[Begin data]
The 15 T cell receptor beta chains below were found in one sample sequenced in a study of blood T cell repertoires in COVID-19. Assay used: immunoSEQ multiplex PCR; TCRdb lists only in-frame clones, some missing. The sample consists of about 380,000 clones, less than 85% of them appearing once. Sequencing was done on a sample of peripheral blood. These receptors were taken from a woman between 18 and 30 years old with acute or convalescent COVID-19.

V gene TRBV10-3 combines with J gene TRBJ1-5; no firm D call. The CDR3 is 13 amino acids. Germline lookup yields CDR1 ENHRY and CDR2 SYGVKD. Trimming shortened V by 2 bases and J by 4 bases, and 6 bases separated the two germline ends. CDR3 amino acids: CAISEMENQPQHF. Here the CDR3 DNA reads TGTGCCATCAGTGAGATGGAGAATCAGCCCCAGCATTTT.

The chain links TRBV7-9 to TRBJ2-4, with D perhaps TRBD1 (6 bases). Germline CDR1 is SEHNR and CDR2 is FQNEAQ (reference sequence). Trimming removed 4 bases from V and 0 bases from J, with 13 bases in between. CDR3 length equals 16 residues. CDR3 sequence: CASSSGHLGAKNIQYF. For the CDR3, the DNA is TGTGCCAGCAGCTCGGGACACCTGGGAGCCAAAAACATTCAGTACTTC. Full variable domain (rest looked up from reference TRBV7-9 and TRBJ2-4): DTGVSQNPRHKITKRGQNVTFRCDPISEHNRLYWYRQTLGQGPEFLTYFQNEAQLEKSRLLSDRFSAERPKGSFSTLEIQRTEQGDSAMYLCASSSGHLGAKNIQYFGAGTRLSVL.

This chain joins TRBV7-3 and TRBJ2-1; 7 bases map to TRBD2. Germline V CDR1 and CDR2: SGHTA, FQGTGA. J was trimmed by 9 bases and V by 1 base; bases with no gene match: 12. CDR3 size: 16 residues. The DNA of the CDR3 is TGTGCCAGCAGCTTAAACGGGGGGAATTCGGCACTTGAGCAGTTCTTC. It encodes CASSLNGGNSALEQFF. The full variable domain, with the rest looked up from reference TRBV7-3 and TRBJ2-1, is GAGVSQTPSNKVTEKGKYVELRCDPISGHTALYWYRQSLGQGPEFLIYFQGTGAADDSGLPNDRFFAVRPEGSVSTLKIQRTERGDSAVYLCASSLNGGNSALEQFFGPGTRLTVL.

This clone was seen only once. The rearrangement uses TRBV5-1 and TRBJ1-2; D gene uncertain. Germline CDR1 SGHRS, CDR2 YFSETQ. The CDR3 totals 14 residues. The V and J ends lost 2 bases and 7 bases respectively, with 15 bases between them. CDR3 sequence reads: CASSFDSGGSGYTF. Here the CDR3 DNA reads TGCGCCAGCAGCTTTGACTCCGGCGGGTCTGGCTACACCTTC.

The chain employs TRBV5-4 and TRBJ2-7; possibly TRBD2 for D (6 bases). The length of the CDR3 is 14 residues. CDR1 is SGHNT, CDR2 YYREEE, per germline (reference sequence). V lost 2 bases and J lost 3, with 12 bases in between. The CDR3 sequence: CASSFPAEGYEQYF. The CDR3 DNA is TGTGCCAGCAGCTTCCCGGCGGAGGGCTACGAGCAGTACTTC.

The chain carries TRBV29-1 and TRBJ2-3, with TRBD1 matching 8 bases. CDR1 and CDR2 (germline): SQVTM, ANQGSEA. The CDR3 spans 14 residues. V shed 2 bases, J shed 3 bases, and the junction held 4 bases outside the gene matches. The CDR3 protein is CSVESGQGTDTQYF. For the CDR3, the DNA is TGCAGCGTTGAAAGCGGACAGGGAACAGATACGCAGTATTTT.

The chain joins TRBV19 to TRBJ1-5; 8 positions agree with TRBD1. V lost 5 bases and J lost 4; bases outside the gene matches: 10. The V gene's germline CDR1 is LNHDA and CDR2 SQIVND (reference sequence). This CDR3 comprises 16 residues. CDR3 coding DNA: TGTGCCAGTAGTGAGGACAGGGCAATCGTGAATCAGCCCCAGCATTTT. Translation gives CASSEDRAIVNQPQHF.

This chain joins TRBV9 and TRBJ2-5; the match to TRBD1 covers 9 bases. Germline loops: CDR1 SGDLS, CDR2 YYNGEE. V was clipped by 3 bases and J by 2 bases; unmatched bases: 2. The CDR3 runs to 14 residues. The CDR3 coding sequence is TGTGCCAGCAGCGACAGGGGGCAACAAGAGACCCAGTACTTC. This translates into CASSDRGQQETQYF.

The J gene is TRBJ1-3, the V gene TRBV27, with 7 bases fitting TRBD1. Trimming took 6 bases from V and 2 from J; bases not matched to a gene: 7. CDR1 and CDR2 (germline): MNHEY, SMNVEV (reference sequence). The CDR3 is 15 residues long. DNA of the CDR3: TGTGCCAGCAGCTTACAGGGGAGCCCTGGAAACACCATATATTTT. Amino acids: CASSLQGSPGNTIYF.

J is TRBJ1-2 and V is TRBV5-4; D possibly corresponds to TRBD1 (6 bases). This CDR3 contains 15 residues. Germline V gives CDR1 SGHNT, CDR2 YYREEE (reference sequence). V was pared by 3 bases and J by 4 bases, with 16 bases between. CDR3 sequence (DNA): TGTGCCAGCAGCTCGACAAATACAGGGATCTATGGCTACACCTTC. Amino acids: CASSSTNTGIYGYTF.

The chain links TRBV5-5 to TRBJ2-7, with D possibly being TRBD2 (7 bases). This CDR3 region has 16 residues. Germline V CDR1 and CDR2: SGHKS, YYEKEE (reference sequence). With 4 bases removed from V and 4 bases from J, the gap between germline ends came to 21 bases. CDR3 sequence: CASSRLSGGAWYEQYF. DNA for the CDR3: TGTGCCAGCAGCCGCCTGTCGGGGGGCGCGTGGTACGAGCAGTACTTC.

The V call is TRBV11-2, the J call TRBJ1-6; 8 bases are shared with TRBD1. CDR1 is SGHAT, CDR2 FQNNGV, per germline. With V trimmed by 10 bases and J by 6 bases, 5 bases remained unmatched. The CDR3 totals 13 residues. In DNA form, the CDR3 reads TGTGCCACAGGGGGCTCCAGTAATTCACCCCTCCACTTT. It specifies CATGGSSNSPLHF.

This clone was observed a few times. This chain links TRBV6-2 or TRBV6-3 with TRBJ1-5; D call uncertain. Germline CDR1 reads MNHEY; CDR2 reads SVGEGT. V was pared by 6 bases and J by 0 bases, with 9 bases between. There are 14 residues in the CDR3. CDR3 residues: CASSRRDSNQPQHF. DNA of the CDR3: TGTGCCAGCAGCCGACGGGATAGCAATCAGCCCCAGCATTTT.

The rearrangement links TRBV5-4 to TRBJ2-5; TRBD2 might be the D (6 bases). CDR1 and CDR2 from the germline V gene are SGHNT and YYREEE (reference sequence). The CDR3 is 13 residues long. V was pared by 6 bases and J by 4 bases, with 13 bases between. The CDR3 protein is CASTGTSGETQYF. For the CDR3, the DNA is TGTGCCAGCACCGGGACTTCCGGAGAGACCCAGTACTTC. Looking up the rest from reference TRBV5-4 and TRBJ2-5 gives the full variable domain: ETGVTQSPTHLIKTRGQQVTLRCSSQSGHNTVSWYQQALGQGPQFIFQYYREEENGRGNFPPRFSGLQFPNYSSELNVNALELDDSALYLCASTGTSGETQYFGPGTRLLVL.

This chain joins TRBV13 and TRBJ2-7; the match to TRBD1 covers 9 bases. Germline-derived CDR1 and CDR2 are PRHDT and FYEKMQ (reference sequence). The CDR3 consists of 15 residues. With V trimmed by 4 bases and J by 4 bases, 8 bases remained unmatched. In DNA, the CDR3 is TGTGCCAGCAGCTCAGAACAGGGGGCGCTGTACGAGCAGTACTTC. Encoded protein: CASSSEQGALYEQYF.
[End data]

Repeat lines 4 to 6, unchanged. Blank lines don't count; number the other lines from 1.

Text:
This chain joins TRBV7-3 and TRBJ2-1; 7 bases map to TRBD2. Germline V CDR1 and CDR2: SGHTA, FQGTGA. J was trimmed by 9 bases and V by 1 base; bases with no gene match: 12. CDR3 size: 16 residues. The DNA of the CDR3 is TGTGCCAGCAGCTTAAACGGGGGGAATTCGGCACTTGAGCAGTTCTTC. It encodes CASSLNGGNSALEQFF. The full variable domain, with the rest looked up from reference TRBV7-3 and TRBJ2-1, is GAGVSQTPSNKVTEKGKYVELRCDPISGHTALYWYRQSLGQGPEFLIYFQGTGAADDSGLPNDRFFAVRPEGSVSTLKIQRTERGDSAVYLCASSLNGGNSALEQFFGPGTRLTVL.

This clone was seen only once. The rearrangement uses TRBV5-1 and TRBJ1-2; D gene uncertain. Germline CDR1 SGHRS, CDR2 YFSETQ. The CDR3 totals 14 residues. The V and J ends lost 2 bases and 7 bases respectively, with 15 bases between them. CDR3 sequence reads: CASSFDSGGSGYTF. Here the CDR3 DNA reads TGCGCCAGCAGCTTTGACTCCGGCGGGTCTGGCTACACCTTC.

The chain employs TRBV5-4 and TRBJ2-7; possibly TRBD2 for D (6 bases). The length of the CDR3 is 14 residues. CDR1 is SGHNT, CDR2 YYREEE, per germline (reference sequence). V lost 2 bases and J lost 3, with 12 bases in between. The CDR3 sequence: CASSFPAEGYEQYF. The CDR3 DNA is TGTGCCAGCAGCTTCCCGGCGGAGGGCTACGAGCAGTACTTC.